4. Prioritize. How much real estate does something take up in the resume? If your old camp counseling job from undergrad is taking up 1/3 of your resume, and your education section takes up a third, to me that means your old camp counseling job is the same, in terms of being able to get you your target job, as your entire education section. Is it really that important? Do you really need to list every school activity you’ve done and everywhere you’ve volunteered? Ask yourself, for EACH WORD on the resume, “What does this add, which is not listed elsewhere in the resume, to my target audience? What skills or accomplishments, which are of value to my target employer, are illustrated by this point?” Yes, I know it’s sad and difficult to delete things from the resume. I only recently deleted my favorite internship which I did in 1997. It was sad. But guess what? I’m too old to have internships on my resume anymore. And that’s kind of a good feeling, as a matter of fact.
One more interesting point: you can figure out how to prioritize certain statements in your resume by pasting the job description into a word cloud generator like www.tocloud.com and seeing which words are repeated the most, then pasting your resume into the same site. Do the most-repeated words match? If not, go back and revise your resume.
5. Don’t make vague claims. “Excellent interpersonal and communication skills” is a vague claim. A totally socially inept and uncommunicative person can claim he or she has excellent interpersonal and communication skills. How about “Proven ability to communicate with individuals of diverse backgrounds, ranging from teenagers to volunteers to elected officials.” or “Three years experience in public speaking, leading teams of up to 50 people; focused memo and report writing which successfully leads to policy change.” Give numbers and give results. Don’t just say “Wrote reports.” Instead, tell me “Conducted quantitative research and produced policy recommendations which led to a 20% improvement in program efficiency, saving the city $1.5 million in three years.”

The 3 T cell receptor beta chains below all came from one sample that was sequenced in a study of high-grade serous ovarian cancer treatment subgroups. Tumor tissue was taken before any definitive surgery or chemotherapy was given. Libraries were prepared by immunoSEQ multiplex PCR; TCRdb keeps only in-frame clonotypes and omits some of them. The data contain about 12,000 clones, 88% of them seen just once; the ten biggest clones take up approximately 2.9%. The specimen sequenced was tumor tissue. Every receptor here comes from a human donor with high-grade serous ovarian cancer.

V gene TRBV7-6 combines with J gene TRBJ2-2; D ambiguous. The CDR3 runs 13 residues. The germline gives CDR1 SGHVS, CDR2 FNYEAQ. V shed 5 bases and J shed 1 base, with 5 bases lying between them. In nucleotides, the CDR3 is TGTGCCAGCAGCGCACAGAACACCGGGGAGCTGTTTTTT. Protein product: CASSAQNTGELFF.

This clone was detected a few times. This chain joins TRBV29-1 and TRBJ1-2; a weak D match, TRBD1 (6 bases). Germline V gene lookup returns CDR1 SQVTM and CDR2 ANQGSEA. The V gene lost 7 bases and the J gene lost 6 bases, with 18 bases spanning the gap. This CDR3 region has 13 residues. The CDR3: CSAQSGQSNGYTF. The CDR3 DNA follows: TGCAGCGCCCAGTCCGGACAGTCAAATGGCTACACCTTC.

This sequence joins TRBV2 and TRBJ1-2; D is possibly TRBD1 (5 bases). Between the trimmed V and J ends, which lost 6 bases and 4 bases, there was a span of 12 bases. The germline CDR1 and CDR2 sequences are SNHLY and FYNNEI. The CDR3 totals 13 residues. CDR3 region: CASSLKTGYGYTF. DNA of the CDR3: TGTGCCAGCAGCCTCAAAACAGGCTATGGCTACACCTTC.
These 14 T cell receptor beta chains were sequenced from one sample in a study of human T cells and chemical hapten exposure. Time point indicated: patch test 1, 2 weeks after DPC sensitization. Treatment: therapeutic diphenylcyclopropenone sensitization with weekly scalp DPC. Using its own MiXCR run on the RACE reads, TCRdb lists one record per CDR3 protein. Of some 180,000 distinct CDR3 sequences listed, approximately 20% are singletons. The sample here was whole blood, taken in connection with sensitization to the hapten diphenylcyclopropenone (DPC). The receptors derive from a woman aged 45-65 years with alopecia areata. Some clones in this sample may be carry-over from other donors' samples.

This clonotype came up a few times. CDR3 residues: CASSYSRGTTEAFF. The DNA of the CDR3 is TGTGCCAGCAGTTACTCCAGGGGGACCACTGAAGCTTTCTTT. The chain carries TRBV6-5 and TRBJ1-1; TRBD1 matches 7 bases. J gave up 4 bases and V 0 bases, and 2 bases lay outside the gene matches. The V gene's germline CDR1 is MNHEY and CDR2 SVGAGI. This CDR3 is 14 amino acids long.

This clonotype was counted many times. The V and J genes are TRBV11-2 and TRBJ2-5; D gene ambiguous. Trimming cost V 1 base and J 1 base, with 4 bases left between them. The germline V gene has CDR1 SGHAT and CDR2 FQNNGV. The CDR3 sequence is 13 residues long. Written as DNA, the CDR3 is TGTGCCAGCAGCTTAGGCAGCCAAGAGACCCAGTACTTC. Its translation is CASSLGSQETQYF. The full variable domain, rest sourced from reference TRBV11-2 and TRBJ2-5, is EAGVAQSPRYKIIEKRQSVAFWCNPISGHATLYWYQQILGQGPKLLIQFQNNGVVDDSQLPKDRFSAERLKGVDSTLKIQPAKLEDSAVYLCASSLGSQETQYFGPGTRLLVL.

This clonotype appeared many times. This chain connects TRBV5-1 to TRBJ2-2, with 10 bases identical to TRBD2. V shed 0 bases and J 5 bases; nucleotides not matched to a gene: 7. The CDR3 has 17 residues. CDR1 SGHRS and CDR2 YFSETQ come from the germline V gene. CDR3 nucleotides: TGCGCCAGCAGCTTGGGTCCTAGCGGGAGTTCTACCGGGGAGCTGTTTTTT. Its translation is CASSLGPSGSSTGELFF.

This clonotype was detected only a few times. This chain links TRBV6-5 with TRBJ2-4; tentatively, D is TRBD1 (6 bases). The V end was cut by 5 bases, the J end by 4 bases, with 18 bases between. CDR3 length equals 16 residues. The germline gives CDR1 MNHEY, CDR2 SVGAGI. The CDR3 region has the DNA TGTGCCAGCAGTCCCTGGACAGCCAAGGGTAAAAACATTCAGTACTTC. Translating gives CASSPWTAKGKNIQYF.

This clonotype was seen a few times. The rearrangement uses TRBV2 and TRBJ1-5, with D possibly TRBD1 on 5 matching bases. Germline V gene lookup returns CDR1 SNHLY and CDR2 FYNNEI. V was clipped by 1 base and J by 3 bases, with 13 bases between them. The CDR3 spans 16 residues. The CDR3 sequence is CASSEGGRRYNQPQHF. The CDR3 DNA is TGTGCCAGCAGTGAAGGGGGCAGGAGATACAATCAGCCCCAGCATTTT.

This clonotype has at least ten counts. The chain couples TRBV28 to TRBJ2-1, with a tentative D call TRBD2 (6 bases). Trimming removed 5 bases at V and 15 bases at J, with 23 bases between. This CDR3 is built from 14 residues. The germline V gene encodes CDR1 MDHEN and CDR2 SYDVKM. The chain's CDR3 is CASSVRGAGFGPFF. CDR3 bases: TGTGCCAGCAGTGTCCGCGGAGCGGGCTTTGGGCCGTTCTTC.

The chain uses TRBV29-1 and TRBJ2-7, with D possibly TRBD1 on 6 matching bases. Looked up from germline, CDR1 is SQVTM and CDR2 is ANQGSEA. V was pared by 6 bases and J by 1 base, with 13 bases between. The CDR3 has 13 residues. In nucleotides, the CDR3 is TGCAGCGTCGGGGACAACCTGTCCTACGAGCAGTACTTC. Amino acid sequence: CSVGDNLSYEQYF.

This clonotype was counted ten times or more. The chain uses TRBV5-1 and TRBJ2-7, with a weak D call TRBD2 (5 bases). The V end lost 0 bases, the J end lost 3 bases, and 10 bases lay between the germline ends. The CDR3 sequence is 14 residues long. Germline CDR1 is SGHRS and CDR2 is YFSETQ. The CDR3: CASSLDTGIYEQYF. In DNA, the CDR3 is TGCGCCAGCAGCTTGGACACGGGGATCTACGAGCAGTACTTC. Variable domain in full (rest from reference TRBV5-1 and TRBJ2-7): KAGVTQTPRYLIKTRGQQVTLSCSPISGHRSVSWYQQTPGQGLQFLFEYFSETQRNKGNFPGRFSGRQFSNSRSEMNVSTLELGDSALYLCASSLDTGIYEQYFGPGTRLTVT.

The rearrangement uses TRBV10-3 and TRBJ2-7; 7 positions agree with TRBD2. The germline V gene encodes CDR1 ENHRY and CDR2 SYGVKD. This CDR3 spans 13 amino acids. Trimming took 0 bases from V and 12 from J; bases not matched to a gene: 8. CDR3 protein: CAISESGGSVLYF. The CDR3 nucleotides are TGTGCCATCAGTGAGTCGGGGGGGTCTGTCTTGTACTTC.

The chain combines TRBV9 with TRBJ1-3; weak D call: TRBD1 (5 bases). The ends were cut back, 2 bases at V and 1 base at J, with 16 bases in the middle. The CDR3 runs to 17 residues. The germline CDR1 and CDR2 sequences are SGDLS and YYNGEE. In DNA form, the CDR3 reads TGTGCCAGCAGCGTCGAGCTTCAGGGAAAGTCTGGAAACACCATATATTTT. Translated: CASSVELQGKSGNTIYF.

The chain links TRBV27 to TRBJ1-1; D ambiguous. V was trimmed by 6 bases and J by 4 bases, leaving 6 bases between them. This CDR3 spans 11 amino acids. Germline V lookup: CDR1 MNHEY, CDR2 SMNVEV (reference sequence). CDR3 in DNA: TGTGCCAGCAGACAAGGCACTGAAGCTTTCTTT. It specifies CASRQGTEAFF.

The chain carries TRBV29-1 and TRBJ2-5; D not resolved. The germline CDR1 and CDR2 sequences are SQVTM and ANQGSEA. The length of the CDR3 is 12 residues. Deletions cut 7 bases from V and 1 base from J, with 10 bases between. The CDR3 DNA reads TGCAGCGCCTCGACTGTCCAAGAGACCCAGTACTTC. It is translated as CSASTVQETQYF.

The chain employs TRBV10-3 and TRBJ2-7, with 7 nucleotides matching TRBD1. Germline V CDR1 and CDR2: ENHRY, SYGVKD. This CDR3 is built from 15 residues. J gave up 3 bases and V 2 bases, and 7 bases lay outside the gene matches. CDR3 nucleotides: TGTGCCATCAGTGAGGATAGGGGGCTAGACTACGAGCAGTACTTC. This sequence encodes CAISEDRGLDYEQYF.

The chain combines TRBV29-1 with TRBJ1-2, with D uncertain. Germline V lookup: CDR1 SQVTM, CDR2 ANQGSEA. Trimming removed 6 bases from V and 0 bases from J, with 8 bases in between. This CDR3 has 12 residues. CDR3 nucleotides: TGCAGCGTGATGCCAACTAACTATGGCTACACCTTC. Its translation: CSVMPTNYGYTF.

If you don’t have outcomes to measure, at least tell the outputs. For example, if you can’t prove that your program saved the city $1.5 million in three years, at least tell us how many people you surveyed: “Conducted quantitative research with data sets of over 10,000 individuals, and produced policy report which was presented to the Commissioner.”
Another little quantifying tip: use the phrases “up to” or “over” when listing numbers. You processed applications for scholarships… and the day before the deadline, you received 100 scholarships in a day. Every prior week, you got an average of 20 applications. You can still say “Accurately processed up to 100 scholarship applications per day.” It’s still true, isn’t it? And the fact is, you have the physical ability to process that many applications. It makes you look more hard-working. “Up To.” My favorite resume phrase ever.
I’m just touching on a few top, key points here. There’s a lot more to the resume than just this. I’m not getting into whether you should use an Objective, or a Profile; or whether you should list your study abroad experience or not; whether your should list your GPA; or whether your education section should go first or last; or even whether you should be listing your hobbies or other personal details. Those things are really all a matter of opinion rather than truth, and the answer to those points, like many others about the job search, is “It depends.” I’ll have to get to those in future posts.